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Integrated Optical Atomic Devices


We focus on developing methods for performing precision optical spectroscopy in compact, manufacturable devices based on warm atomic vapors. Projects range from integration of nanophotonic chips with vapor cells for applications in dimensional metrology to development of high temperature vapor cells for investigating spectroscopy of alkaline earth species.


nist-on-a-chip illustration

The NIST on a Chip project in the Atomic Devices and Instrumentation group is focused on the development of compact, manufacturable, low power, SI-traceable calibration instruments using atomic vapor cells. We anticipate such devices could be broadly used in industrial settings for in-situ calibration of instruments and systems. This technology is inspired by past work on chip-scale atomic clocks, which were invented at NIST and have been successfully commercialized.

A presentation summarizing the NIST on a Chip program made to the NIST Visiting Committee on Advanced Technology can be found here.


[1] Matthew T. Hummon, Songbai Kang, Douglas G. Bopp, Qing Li, Daron A. Westly, Sangsik Kim, Connor Fredrick, Scott A. Diddams, Kartik Srinivasan, Vladimir Aksyuk, and John E. Kitching, "Photonic chip for laser stabilization to an atomic vapor with 10−11 instability," Optica 5, 443-449 (2018)

Rubidium two-photon optical clock

The rubidium two-photon optical clock project is developing low size, weight, and power optical frequency references based on miniature optical components.  These devices have the potential to surpass the performance of hydrogen maser clocks, at a fraction of the overall size and power requirements, enabling new applications for high performance atomic timing.

optical clock
Square gray cube with two square holes in it and a gold square in between the holes, and a dark brown coffee bean leaning against the cube.
Credit: Hummon/NIST


[2] Zachary L. Newman, Vincent Maurice, Tara Drake, Jordan R. Stone, Travis C. Briles, Daryl T. Spencer, Connor Fredrick, Qing Li, Daron Westly, B. R. Ilic, Boqiang Shen, Myoung-Gyun Suh, Ki Youl Yang, Cort Johnson, David M. S. Johnson, Leo Hollberg, Kerry J. Vahala, Kartik Srinivasan, Scott A. Diddams, John Kitching, Scott B. Papp, and Matthew T. Hummon, "Architecture for the photonic integration of an optical atomic clock," Optica 6, 680-685 (2019)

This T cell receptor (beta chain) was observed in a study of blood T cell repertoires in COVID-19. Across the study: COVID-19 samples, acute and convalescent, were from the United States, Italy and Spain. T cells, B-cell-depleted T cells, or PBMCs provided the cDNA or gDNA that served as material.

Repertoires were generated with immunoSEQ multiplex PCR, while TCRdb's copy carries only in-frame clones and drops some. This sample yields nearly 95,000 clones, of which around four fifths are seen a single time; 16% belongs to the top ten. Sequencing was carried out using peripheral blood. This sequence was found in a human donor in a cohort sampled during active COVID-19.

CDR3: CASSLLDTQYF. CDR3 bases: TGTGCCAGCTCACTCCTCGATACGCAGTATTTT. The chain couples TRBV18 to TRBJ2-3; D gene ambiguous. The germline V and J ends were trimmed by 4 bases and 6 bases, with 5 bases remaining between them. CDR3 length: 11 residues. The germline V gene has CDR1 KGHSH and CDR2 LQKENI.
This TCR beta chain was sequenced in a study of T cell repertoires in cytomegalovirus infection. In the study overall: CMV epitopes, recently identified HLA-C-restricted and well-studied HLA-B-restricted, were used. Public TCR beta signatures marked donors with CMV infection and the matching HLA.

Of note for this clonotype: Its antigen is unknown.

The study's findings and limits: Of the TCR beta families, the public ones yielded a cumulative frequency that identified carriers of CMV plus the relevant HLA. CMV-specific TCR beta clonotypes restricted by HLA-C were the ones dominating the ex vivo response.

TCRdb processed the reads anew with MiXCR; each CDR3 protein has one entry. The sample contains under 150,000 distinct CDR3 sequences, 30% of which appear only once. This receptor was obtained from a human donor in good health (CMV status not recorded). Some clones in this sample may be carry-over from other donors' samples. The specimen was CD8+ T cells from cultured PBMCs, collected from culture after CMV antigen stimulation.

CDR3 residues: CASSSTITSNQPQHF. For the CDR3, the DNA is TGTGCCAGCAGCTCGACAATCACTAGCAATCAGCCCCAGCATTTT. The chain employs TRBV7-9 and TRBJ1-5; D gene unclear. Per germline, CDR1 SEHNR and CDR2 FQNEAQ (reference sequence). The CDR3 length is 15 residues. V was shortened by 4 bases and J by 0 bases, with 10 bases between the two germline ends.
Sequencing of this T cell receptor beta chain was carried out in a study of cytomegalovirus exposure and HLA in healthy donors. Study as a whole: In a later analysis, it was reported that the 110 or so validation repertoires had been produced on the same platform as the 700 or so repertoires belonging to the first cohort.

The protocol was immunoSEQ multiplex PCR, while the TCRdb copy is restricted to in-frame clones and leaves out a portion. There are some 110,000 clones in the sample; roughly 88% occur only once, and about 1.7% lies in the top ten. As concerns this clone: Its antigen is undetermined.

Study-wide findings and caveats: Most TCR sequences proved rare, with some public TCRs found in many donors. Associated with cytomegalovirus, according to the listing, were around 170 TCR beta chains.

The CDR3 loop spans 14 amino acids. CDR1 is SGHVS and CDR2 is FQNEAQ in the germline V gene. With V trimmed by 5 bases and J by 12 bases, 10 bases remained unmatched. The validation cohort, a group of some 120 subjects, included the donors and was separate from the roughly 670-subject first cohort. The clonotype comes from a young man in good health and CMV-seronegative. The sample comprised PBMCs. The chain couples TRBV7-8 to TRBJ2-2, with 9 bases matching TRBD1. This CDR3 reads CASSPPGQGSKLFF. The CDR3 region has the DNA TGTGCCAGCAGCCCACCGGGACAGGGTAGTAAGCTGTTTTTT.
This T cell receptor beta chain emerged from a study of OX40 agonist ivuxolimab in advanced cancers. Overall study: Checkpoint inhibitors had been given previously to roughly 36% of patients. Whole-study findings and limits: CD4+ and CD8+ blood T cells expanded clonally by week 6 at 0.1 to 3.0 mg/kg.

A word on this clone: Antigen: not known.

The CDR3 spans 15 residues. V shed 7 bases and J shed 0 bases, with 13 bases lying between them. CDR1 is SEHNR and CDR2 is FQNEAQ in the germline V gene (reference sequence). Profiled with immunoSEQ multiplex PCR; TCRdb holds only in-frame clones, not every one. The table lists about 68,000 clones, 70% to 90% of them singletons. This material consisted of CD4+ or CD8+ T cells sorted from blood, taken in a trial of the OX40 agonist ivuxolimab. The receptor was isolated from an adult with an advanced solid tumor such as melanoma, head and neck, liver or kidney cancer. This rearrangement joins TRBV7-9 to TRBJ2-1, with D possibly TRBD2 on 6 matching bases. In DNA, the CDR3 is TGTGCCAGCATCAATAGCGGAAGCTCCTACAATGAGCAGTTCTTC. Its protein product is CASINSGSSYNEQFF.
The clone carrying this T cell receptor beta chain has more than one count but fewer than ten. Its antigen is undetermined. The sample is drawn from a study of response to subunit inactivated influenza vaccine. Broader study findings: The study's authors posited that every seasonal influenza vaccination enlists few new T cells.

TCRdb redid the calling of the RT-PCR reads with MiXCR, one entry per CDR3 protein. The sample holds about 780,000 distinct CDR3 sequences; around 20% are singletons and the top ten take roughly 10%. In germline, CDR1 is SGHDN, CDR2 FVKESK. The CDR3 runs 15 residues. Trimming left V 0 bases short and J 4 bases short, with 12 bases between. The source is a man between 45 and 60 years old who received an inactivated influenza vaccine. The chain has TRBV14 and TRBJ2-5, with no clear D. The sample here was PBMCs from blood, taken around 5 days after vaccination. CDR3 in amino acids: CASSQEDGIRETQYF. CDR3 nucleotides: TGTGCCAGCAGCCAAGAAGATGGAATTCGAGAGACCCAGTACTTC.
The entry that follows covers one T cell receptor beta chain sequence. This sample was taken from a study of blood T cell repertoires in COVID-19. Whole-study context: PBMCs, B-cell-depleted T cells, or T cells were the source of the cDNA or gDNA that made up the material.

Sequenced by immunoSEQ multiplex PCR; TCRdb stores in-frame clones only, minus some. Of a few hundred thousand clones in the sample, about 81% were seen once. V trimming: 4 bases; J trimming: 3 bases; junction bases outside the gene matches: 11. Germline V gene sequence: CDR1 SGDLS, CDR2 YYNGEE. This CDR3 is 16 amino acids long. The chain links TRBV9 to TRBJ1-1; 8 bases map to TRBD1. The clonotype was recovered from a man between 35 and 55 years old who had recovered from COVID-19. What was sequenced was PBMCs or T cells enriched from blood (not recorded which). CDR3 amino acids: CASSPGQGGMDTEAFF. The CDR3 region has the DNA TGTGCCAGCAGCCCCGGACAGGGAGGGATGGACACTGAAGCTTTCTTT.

[3] Vincent Maurice, Zachary L. Newman, Susannah Dickerson, Morgan Rivers, James Hsiao, Phillip Greene, Mark Mescher, John Kitching, Matthew T. Hummon, and Cort Johnson, "Miniaturized optical frequency reference for next-generation portable optical clocks," Opt. Express 28, 24708-24720 (2020)

[4] Zachary L. Newman, Vincent Maurice, Connor Fredrick, Tara Fortier, Holly Leopardi, Leo Hollberg, Scott A. Diddams, John Kitching, and Matthew T. Hummon, "High-performance, compact optical standard," Opt. Lett. 46, 4702-4705 (2021)

Microfabricated Strontium Vapor Cells

Microfabricated Strontium Vapor Cells

Alkaline earth atoms have optical transitions with extremely narrow linewidths, making them well suited for optical atomic clock applications.  The narrowest transitions require complex experiments with ultracold atoms trapped in optical lattices for interrogation.  However, strontium has a transition that can still be probed in a warm atomic vapor, while still offering linewidths 10 to 100 times narrower than transitions in alkali atoms. We have developed high temperature microfabricated vapor cells for investigation of precision spectroscopy in strontium and other alkaline earth species.


[5] Jacob M. Pate, John Kitching, and Matthew T. Hummon, "Microfabricated strontium atomic vapor cells," Opt. Lett. 48, 383-386 (2023)

Created July 16, 2013, Updated April 26, 2023